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News

Many children with autism get significantly smarter over time

by  /  13 May 2017
Better behavior: Children with autism may show decreases in hyperactivity in their early years.

onfilm / iStock

Between the ages of 2 and 8, intelligence increases in half of children with autism. In some of these children, intellectual disability gives way to average intelligence.

The findings suggest that intelligence quotient (IQ) is not stable in young children with autism. It tends to stabilize in typical children by around age 5.

“This tells us that you can’t be too hasty in diagnosing intellectual disability, because you just don’t know what’s going to happen,” says Marjorie Solomon, professor at the University of California, Davis, MIND Institute. Solomon presented the unpublished results today at the 2017 International Meeting for Autism Research in San Francisco, California.

The results run counter to some previous work. In a 2013 study, researchers found that IQ remained steady among people with autism from the time they were diagnosed in childhood until their 40s.

Solomon and her colleagues analyzed data from the Autism Phenome Project, a long-term study of children diagnosed with autism. They looked at IQ scores for 102 children, 20 of them girls, when they were 2 or 3 years old and again when the children were 6 to 8.

They identified four groups of children based on how their IQs changed over that period. The ‘high challenges’ group started with IQs around 44, which dropped slightly to 36; the ‘challenges’ group started with slightly higher IQs (around 62), which remained stable.

The two other groups showed IQ increases: The ‘lesser challenges’ group started with average IQs that ticked up over time to scores averaging 111, and the ‘changers’ group started with IQs below 70 that increased significantly over time.

Tracking trajectories:

About 27 percent of children fell into the ‘high challenges’ group; another 18 percent were in the ‘challenges’ group; and roughly 22 percent of children were in the ‘lesser challenges’ group.

The largest fraction of children — 33 percent — made up the ‘changers.’ Their average IQ started at 65 and rose to 99.

“We really think it’s important to understand the differences, both biological and in terms of treatment experience and other characteristics, that differentiate” these subgroups, says Solomon.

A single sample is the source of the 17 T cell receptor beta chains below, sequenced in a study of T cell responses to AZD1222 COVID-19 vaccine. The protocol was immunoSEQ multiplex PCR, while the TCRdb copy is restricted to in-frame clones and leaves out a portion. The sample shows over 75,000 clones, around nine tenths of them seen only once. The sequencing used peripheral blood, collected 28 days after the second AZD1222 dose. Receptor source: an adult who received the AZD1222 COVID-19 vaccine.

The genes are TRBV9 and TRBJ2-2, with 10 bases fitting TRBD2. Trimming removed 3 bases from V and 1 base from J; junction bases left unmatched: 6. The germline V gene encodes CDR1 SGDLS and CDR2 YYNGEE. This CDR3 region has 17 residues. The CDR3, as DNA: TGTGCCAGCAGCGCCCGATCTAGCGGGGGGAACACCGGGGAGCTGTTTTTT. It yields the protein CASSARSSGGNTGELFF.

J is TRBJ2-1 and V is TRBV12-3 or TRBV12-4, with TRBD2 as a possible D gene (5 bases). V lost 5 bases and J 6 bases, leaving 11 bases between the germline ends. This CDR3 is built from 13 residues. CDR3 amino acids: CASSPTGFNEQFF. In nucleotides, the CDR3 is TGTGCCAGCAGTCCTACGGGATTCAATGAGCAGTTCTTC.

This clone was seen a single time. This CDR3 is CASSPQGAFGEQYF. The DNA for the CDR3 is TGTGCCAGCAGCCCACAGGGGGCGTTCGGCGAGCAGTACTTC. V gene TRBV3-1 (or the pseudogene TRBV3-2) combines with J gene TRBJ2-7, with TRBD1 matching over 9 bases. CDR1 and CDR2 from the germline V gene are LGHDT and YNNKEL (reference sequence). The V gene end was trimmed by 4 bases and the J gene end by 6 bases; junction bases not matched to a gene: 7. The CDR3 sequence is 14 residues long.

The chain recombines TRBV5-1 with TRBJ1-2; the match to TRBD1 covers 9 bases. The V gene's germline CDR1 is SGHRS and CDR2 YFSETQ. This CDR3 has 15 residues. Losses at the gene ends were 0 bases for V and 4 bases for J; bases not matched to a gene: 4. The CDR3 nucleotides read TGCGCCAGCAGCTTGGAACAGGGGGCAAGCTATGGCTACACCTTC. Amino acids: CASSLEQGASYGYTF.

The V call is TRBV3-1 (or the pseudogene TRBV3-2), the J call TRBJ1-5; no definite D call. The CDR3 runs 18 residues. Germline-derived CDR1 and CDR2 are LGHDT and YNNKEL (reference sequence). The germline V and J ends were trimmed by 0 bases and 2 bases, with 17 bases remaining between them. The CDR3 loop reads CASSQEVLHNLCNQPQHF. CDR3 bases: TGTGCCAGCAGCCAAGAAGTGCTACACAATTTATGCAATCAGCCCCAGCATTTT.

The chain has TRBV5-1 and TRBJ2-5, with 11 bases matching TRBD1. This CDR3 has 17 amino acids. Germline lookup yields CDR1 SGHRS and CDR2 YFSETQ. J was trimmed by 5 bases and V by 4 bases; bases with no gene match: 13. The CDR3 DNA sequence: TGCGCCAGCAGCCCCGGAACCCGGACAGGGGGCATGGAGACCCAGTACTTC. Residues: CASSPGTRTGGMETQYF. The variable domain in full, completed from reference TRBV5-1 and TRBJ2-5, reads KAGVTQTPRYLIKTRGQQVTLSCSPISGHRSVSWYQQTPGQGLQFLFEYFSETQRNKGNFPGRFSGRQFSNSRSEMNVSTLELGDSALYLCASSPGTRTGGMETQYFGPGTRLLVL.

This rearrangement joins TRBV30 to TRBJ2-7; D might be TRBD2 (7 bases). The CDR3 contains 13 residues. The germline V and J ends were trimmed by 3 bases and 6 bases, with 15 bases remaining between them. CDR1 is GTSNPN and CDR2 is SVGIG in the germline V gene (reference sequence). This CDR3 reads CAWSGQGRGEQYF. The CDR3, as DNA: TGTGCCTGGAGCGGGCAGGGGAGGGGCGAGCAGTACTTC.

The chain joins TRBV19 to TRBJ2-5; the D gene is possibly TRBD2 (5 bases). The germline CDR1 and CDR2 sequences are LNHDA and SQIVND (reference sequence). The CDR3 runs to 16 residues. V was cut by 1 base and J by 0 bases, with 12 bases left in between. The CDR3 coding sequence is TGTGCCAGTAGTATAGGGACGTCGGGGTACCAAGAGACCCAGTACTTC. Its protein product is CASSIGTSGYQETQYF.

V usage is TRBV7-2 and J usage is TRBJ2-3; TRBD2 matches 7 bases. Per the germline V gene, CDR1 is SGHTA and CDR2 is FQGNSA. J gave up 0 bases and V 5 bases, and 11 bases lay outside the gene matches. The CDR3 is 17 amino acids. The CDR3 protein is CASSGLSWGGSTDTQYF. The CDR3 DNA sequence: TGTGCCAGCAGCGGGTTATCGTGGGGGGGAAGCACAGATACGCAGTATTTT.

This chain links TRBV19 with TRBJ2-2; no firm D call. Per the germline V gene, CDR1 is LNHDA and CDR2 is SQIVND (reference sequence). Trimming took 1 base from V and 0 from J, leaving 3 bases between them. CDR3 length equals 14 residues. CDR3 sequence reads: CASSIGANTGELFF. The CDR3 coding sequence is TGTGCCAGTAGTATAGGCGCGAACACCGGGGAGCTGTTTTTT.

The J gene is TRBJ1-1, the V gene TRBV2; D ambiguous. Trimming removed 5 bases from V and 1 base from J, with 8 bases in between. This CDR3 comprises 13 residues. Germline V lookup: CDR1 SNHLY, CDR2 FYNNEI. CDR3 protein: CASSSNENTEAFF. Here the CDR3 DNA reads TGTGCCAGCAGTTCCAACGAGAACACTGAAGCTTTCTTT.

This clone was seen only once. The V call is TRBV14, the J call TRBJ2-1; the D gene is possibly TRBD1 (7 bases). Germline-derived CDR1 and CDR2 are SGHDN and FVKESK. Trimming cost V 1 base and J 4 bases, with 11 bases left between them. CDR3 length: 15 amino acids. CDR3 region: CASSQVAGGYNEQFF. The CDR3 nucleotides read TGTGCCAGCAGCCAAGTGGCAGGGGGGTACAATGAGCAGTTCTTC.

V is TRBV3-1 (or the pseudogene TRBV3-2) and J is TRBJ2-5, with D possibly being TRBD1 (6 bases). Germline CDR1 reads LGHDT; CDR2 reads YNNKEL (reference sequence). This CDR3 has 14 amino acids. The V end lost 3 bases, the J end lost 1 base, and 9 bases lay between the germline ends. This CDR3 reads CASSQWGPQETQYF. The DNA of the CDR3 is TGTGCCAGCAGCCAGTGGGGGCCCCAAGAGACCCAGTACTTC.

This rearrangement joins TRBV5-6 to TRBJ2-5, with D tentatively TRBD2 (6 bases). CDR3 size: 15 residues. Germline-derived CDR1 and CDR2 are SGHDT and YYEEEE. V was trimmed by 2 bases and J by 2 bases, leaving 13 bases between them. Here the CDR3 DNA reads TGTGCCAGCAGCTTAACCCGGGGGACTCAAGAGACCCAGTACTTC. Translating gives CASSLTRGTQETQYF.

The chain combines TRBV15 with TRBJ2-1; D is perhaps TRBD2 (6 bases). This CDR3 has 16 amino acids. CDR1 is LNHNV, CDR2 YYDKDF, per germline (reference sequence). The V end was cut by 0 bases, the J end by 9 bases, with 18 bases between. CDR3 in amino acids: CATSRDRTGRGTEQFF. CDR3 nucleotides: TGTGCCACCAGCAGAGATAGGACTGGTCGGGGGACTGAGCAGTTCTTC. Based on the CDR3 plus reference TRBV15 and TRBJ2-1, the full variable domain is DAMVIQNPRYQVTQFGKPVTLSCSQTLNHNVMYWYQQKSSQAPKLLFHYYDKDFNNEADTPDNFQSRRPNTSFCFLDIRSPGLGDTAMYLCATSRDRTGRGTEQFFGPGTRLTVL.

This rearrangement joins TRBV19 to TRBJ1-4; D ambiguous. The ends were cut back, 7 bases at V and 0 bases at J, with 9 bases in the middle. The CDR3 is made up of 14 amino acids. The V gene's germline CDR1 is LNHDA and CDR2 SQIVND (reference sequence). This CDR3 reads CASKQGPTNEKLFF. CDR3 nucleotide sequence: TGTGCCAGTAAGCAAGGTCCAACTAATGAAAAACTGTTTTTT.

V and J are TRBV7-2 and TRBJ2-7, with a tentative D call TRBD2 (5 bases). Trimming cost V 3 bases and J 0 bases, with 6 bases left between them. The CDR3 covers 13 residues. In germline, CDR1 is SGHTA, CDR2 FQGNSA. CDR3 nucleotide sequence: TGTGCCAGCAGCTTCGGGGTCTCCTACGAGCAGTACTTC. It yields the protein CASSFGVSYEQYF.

The groups showed different patterns of change on measures of communication skills and autism severity. They also scored differently on measures of internalizing behaviors, such as anxiety, and externalizing behaviors, such as hyperactivity.

‘Changers’ showed the greatest gains in verbal ability over time, whereas children in the ‘lesser challenges’ showed the greatest improvement in autism severity — some of them to such a degree that they lost their autism diagnoses, Solomon says. All four groups showed fewer internalizing and externalizing behaviors over time.

“We think this is kind of a positive message for families because over half of individuals are seeing big IQ gains over time,” Solomon says, and “all are seeing internalizing and externalizing behaviors drop off.”

The researchers plan to follow the children into middle school and study the relationship between their IQ scores and brain imaging data.

For more reports from the 2017 International Meeting for Autism Research, please click here.


  • Ethyl

    Yes. They take longer to pick up language. Son’s verbal IQ went from 50 (his lowest score in breakdown) to 126 over 14 years. (Yes, it surprised me, too.) He was slightly echolalic until grade 4. Full Scale from 79 to 100. His visual spatial scores were off the charts from the beginning at age 4 so brought up overall IQ to 79. His working memory is very, very low, so brought down overall at age 18.

    He fits the Dyslexic profile. I explain it a little here: http://raggette.blogspot.com/2014/09/dyslexic-advantage-picture-this.html Kudos to Dr.’s Brock and Fernette Eide for chart showing their learning center students typical learning ups and downs on IQ testing . They wrote the book, Dyslexic Advantage, which sees it from the perspective of strengths. The bottom graphic is my understanding.

    I wonder if Dr. Solomon found similar peaks and valleys. I was told 20 years ago it was indicative of autism.

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